Ah okay, it was not clear from your (original) question that you also wanted that 'check' functionality. Anyway, the answer for how to solve that is already within the code of the describe-symbol function. So you could just copy the relevant code from that function and design your own custom command. The main point of my answer was that you could just use symbol-at-point, instead of what you were using in your own answer. If you have a question about how to design your custom function, then you are welcome to come back here to update your question (we all are willing to answer, of course). Commented Apr 6, 2023 at 14:40
  • See the update to my question for the one-liner. And yes, it seems that there is no way to avoid rewriting the code of describe-symbol to get rid of the mess with unnecessary messages in my answer. Thanks for pointing this out. And yes ... answers to all questions are already somewhere within the code (smile).
    – oOosys
    Commented Apr 6, 2023 at 17:49
  • I am aware of the option to use anonymous functions, but personally I prefer a named function here (but it is quite arbitrary in this case). My point was not to shorten your code, but to show that you could use symbol-at-point. Also, I am not saying that you can find answers yourself in the code, but I am pointing out that, in this case, you don't have to reinvent code yourself, because a solution, written by experts, is already available in that function. I could write down the function for you, but I figured that you enjoy studying and writing the code yourself... Commented Apr 6, 2023 at 18:20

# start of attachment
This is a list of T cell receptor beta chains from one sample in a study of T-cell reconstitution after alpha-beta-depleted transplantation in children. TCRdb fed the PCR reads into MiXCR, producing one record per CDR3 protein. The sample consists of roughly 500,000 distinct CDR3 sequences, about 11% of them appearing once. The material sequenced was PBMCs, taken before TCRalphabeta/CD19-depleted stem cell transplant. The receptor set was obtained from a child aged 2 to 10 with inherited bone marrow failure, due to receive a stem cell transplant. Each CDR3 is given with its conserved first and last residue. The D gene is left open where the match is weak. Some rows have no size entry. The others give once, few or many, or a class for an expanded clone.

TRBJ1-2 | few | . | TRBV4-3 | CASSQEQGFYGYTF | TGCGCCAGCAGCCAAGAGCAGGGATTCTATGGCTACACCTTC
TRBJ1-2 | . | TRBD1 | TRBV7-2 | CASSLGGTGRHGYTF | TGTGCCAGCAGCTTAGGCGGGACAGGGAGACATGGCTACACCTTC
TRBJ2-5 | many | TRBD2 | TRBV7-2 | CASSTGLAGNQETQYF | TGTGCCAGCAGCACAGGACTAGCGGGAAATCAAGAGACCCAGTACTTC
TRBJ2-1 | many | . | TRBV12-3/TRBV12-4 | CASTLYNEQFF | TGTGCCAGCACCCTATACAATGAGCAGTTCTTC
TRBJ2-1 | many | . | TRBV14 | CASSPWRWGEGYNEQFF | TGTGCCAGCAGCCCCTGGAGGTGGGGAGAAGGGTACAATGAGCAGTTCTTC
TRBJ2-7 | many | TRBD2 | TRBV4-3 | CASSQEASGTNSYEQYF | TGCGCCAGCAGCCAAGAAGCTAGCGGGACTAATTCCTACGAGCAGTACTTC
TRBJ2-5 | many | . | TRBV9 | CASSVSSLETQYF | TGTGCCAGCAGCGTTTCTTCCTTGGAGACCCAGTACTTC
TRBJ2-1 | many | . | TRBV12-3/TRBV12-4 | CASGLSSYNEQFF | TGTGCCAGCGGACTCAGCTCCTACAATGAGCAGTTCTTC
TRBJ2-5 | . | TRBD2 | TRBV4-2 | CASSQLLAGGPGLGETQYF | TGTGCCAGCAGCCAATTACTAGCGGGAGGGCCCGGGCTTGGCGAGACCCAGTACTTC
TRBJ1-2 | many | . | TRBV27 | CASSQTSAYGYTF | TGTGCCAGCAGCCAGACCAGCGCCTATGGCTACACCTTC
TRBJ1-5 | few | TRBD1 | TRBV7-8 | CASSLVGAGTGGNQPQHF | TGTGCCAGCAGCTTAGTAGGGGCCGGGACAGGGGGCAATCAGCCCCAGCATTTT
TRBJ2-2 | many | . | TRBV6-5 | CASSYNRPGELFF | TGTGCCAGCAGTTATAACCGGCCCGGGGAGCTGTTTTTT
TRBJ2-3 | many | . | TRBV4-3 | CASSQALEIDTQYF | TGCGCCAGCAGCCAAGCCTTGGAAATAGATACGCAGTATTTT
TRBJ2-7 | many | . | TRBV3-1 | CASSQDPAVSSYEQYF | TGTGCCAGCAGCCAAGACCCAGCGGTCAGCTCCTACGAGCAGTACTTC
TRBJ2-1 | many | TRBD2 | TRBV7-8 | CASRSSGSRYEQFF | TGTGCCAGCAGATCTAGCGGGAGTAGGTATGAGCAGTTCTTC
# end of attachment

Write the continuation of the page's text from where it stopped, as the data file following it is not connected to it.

• Yeah ... the initial idea of getting HELP about symbols in code on pure F1 has grown to the idea of a powerful F1 with opening URL-links in the default browser, "visiting" files, explaining keyboard shortcuts (already implemented) and so on. The "experts" ... hmmm ... where are they? Probably at stackoverflow or using sublime having no time for "cheap" solutions like Emacs.
    – oOosys
    Commented Apr 6, 2023 at 18:41
(global-set-key (kbd "<f1>") #'describe-symbol)

But note that that takes away using <f1> as a prefix help key.

And note that by default you already have <f1> o bound to describe-symbol.

  • Notice that you don't need the # in #'describe-symbol as `'describe-symbol will be already properly recognized in elisp as a function. The proposed approach requires in case of success in finding the help for the word at point at least an additional return and it confuses with asking for a symbol input when there is no help for the word at point available.
    – oOosys
    Commented Apr 6, 2023 at 0:30
  • @Claudio You might like to have a look at the answers here (and note who wrote those :) Commented Apr 6, 2023 at 11:44
  • @dalanicolai I suppose the link in your comment is not that one you wanted it to be (copy/paste "typo"?). And if it is, how do it relate to my question?
    – oOosys
    Commented Apr 6, 2023 at 12:52
  • 1
    Ah, you're right, that's sloppy. So I meant the answers at emacs.stackexchange.com/a/35989/26163 Commented Apr 6, 2023 at 14:26
  • @Claudio: “When function-object is a symbol and the code is byte compiled, the byte-compiler will warn if that function is not defined or might not be known at run time.” I don't know how Emacs byte compiles file yet, but it seems like a good choice, too, that using a function special form if you intend to use the symbol as a function name.
    – shynur
    Commented Apr 6, 2023 at 19:20